Australian science confronts its #MeTooPhD moment

  Last updated April 5, 2018 at 12:17 pm


Allegations of sexual harassment against Terry Speed, one of Australia’s most decorated scientists, has shone a spotlight on a problem that is rife within the scientific community.

Credit: iStock

Women scientists have told the ABC that sexual harassment and other inappropriate behaviour is a big part of why more women don’t make it to the upper echelons of the scientific community in Australia.

“I have been pushed out of a position because of negative circumstances within my workplace that weren’t adequately addressed by my manager and HR,” zoologist Dr Tamara Keely told ABC Radio National’s Background Briefing. “And I know of a lot of people that have been in the same situation.”

The ABC investigation was sparked by findings by the University of California, Berkeley, that Australian mathematician Professor Terry Speed had violated that institution’s sexual harassment policy.

He has denied that his conduct towards a research assistant, for privacy reasons known only as Barbara, amounted to harassment.

Speed, who previously had a reputation as a champion for women in science, has been professor of statistics at Berkeley for nearly 30 years. He is also the head of a bioinformatics lab at Australia’s Walter and Eliza Hall Institute. In 2013, he was awarded the Prime Minister’s science prize.

The complaint against him, claims that he on one occasion walked Barbara home and wanted to hug, despite her objections. Then followed a barrage of emails, sometimes many a day, that included references to the woman’s attractiveness. “I try to ignore beautiful women … this explains [my delay] in my falling for you,” he wrote in one email, while in others Speed said he wanted Barbara to “sit on [his] knee all day”.

Terry Speed had a reputation as a supporter of women in science.

The Berkeley investigation found that, after Barbara had rejected his advances, Speed refused to provide a reference for her when applying for jobs after her postdoc placement ended.

Professor Nalini Joshi, of the University of Sydney and one of Australia’s most decorated professors of mathematics, told the program that the way the scientific community is organised lends itself to abuse.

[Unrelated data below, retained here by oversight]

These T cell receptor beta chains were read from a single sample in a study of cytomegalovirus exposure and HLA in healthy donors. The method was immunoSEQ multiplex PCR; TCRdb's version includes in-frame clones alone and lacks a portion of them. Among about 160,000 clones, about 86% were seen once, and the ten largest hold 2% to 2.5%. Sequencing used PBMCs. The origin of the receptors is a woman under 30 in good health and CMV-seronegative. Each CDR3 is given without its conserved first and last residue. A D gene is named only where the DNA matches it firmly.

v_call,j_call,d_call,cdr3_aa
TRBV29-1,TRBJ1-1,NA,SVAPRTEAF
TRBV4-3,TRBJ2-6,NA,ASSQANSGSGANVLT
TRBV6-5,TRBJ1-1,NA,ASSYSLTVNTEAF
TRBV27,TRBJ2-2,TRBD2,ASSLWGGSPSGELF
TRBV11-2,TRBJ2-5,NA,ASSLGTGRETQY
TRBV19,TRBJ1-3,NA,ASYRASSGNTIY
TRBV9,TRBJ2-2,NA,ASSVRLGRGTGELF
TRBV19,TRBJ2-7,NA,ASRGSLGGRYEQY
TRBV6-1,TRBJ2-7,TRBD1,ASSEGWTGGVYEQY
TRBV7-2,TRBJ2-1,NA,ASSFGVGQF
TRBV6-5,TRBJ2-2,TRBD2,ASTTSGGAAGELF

“They say that sexual harassment is more prevalent in hierarchical environments and they occur ‘especially where bravado, posturing and denigration are sanctioned’,” she told Background Briefing.

“The offender usually has great power over a complainant’s future career. There are often no witnesses. The organisation tends to impose secrecy and confidentiality conditions on the complainant, partly to protect reputational damage. And often very little knowledge of punitive measures are known to be taken against any offender.”

The #MeToo movement, in which thousands of women have used #MeToo to share their stories of sexual harassment and assault, led to outpourings under #MeTooPhD, of stories of abuse in academia.

Background Briefing highlighted moves in Australia to combat the problem and to make science careers more attractive to women. It is a problem of concern to the Superstars of STEM – a program run by Science and Technology Australia, one of Australia’s leading science trade associations.

In a discussion with Chief Scientist Alan Finkel and Minister Michaelia Cash, one of the Superstars spoke about how a male colleague took over her research project while she was on maternity leave.

“And then they get all the credit for it at the end,” she said.

“So often it’s another postdoc and they’re really interested in their career as well, which is a great opportunity for them, but sometimes you don’t get all of the credit that you deserve.”

Another, Tamara Keely, a postdoctoral research fellow with the University of Queensland’s School of Agriculture and Food Science, said that it had been hinted to her that having a family could hinder her career.

“Essentially in a roundabout way I was told that I wouldn’t be able to handle a particular position if that was something that I was pursuing, a family,” she said.

“You know, if I become pregnant, I’m worried that my contract is not going to get renewed in a year’s time.”

You can listen to the episode of Background Briefing or download the transcript from ABC Radio National here

About the Author

Bill Condie
Bill is former Head of Publishing at the Royal Institution of Australia. Previously he was Publisher of the popular science magazine, Cosmos, based in Melbourne, Australia. Bill has been a journalist for more than 30 years and his work has been published in Cosmos magazine, The Guardian, The Observer, The Times, The Daily Telegraph and the London Evening Standard.